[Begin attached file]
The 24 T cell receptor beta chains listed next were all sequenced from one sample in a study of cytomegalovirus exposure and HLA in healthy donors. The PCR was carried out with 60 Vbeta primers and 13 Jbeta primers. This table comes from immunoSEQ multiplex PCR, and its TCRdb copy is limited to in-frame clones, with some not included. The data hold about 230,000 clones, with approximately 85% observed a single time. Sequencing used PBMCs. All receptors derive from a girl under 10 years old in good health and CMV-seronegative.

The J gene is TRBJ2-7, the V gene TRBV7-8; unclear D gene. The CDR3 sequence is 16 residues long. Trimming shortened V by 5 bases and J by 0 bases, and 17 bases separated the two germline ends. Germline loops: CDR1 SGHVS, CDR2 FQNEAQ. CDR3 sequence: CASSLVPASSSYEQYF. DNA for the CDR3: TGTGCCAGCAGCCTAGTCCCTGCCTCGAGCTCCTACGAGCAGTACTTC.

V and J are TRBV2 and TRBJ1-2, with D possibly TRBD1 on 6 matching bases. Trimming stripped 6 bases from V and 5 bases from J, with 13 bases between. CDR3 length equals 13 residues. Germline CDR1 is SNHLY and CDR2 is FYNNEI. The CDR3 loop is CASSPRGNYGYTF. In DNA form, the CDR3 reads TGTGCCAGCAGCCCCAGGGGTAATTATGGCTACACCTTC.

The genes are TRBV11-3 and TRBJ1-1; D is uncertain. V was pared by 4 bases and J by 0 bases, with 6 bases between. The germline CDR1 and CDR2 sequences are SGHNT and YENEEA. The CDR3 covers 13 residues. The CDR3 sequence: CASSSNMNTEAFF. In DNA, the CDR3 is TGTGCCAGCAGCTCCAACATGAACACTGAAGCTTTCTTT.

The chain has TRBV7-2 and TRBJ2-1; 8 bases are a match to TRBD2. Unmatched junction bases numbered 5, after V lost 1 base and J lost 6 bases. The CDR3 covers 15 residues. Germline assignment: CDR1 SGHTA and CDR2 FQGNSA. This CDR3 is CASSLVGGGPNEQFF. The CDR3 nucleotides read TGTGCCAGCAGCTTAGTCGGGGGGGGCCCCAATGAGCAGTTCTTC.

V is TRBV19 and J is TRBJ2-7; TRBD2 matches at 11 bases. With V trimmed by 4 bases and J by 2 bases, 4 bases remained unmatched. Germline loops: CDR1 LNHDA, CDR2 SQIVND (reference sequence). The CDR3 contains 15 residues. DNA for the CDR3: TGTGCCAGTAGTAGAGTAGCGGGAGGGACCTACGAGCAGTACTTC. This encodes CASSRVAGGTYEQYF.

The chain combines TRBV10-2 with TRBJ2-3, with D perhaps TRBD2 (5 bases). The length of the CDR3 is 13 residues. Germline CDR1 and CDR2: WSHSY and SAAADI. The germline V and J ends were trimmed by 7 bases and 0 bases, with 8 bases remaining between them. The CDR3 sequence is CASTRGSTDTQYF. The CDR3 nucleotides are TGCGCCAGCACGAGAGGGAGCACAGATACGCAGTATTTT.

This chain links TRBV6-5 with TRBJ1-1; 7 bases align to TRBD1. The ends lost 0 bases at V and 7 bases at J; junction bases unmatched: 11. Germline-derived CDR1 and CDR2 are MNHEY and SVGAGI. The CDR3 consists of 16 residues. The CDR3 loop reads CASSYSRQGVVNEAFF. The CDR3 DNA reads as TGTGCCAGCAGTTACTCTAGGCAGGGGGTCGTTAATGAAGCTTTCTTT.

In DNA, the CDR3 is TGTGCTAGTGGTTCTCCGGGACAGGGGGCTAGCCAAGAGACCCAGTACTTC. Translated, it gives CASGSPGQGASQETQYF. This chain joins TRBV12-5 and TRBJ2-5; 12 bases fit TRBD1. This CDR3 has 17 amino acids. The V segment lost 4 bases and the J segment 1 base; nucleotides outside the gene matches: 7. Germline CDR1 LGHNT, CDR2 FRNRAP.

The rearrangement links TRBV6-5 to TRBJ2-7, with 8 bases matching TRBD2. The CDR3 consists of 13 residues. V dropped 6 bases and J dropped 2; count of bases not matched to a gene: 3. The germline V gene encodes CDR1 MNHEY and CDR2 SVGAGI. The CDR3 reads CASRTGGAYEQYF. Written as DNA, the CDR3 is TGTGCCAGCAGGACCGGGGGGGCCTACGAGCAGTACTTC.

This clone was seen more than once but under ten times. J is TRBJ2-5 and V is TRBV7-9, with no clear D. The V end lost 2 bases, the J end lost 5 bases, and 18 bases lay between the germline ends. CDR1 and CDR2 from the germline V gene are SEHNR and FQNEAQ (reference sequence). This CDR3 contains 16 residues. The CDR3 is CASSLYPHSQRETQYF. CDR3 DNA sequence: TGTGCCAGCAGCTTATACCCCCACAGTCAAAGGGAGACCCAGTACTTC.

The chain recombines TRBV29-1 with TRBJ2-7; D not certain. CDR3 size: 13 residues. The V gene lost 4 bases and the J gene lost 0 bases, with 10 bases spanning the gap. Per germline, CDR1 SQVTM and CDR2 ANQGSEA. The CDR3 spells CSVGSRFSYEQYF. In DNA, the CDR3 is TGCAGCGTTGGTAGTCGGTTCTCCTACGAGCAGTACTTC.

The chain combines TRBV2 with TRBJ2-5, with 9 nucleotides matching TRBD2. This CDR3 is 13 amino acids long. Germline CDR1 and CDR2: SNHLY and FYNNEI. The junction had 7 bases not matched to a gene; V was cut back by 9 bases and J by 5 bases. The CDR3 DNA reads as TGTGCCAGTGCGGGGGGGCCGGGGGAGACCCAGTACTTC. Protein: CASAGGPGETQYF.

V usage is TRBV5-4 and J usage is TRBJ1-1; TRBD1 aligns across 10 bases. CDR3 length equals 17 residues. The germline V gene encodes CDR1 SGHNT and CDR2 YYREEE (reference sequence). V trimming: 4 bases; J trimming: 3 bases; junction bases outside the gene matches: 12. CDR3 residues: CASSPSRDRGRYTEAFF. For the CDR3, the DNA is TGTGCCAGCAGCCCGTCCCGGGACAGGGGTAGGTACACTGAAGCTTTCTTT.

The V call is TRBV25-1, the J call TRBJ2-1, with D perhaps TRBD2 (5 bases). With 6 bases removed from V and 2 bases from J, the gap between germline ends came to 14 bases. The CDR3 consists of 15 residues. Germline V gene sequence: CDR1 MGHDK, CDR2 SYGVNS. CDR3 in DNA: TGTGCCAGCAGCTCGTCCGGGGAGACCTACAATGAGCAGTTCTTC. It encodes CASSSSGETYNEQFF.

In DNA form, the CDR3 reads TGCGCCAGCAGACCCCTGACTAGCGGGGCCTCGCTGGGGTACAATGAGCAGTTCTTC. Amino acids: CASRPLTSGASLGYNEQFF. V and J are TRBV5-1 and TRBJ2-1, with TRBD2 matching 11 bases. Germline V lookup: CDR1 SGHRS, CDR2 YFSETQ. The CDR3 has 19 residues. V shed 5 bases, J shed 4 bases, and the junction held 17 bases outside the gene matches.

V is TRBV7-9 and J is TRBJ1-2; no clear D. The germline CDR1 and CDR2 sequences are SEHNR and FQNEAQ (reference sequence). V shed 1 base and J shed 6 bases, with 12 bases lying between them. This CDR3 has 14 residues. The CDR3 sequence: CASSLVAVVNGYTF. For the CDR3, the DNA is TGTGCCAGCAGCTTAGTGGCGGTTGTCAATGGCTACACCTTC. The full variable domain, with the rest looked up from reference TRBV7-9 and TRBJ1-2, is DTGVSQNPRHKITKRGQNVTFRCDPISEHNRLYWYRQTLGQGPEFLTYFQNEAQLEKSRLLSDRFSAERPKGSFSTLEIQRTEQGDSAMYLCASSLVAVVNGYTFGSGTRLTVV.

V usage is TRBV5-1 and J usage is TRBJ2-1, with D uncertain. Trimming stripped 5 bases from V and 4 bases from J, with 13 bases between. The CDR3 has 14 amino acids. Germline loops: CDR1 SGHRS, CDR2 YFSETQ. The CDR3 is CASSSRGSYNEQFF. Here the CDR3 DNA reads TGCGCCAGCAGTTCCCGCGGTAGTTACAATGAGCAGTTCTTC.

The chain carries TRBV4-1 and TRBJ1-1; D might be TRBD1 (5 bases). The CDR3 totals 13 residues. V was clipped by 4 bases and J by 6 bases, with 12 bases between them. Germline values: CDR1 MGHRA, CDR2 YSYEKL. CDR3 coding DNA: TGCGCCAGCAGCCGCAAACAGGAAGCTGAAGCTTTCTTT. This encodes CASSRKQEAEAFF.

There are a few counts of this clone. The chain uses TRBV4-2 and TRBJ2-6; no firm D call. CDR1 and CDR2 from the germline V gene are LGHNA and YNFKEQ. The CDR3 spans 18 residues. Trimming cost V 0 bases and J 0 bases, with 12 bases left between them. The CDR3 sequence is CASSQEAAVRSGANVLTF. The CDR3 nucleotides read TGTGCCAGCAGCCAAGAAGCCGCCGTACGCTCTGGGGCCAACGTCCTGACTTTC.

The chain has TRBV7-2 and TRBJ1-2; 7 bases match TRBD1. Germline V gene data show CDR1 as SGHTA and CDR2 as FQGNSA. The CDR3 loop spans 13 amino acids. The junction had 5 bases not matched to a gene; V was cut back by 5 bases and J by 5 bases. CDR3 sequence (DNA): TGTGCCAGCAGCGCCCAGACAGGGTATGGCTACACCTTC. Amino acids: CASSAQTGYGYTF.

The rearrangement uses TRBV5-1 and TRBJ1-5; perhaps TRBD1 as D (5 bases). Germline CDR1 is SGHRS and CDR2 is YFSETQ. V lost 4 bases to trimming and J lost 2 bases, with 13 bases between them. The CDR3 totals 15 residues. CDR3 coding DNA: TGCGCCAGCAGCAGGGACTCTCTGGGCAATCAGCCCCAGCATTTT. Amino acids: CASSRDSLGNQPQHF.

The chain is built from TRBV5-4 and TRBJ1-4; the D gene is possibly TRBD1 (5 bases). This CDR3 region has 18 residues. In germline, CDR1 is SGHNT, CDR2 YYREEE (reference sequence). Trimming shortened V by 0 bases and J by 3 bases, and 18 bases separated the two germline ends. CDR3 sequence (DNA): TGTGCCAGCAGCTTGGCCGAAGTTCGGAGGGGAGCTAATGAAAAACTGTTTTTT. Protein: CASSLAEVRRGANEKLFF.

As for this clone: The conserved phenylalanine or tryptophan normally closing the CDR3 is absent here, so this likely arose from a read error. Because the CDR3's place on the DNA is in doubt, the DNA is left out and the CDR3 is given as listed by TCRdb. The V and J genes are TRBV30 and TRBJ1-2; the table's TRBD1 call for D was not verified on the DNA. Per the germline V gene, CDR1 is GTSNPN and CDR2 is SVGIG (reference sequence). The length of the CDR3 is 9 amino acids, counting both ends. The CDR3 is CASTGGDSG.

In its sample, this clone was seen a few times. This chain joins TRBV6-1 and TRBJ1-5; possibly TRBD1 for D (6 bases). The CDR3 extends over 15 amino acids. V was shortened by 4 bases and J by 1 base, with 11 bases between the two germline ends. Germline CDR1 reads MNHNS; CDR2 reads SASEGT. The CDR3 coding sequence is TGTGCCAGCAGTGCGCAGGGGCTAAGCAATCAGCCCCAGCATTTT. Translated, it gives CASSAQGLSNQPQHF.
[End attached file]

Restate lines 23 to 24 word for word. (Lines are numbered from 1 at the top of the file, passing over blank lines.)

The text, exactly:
The chain is built from TRBV5-4 and TRBJ1-4; the D gene is possibly TRBD1 (5 bases). This CDR3 region has 18 residues. In germline, CDR1 is SGHNT, CDR2 YYREEE (reference sequence). Trimming shortened V by 0 bases and J by 3 bases, and 18 bases separated the two germline ends. CDR3 sequence (DNA): TGTGCCAGCAGCTTGGCCGAAGTTCGGAGGGGAGCTAATGAAAAACTGTTTTTT. Protein: CASSLAEVRRGANEKLFF.

As for this clone: The conserved phenylalanine or tryptophan normally closing the CDR3 is absent here, so this likely arose from a read error. Because the CDR3's place on the DNA is in doubt, the DNA is left out and the CDR3 is given as listed by TCRdb. The V and J genes are TRBV30 and TRBJ1-2; the table's TRBD1 call for D was not verified on the DNA. Per the germline V gene, CDR1 is GTSNPN and CDR2 is SVGIG (reference sequence). The length of the CDR3 is 9 amino acids, counting both ends. The CDR3 is CASTGGDSG.